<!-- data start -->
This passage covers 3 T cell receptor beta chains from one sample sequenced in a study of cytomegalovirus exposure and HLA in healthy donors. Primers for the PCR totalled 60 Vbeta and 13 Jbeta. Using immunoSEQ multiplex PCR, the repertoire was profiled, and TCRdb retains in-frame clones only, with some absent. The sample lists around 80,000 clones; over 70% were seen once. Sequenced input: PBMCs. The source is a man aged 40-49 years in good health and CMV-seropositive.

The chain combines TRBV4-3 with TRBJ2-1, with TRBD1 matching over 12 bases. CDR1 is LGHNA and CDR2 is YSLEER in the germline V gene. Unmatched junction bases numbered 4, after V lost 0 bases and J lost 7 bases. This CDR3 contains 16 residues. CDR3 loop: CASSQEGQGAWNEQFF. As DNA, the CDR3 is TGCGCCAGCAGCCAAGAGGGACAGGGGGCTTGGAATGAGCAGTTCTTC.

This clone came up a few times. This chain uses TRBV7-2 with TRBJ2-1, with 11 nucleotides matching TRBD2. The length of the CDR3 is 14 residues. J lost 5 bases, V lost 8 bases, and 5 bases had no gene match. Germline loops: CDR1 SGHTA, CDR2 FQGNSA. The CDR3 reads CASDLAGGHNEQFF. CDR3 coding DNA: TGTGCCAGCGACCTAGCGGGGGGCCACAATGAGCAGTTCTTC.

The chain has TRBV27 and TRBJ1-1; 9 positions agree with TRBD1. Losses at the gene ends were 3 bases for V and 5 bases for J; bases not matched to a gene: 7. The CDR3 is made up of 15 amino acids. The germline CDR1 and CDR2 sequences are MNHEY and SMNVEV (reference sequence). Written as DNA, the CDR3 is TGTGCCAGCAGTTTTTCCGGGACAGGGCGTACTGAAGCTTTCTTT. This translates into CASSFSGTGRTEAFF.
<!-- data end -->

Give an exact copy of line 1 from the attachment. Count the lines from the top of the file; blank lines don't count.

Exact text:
This passage covers 3 T cell receptor beta chains from one sample sequenced in a study of cytomegalovirus exposure and HLA in healthy donors. Primers for the PCR totalled 60 Vbeta and 13 Jbeta. Using immunoSEQ multiplex PCR, the repertoire was profiled, and TCRdb retains in-frame clones only, with some absent. The sample lists around 80,000 clones; over 70% were seen once. Sequenced input: PBMCs. The source is a man aged 40-49 years in good health and CMV-seropositive.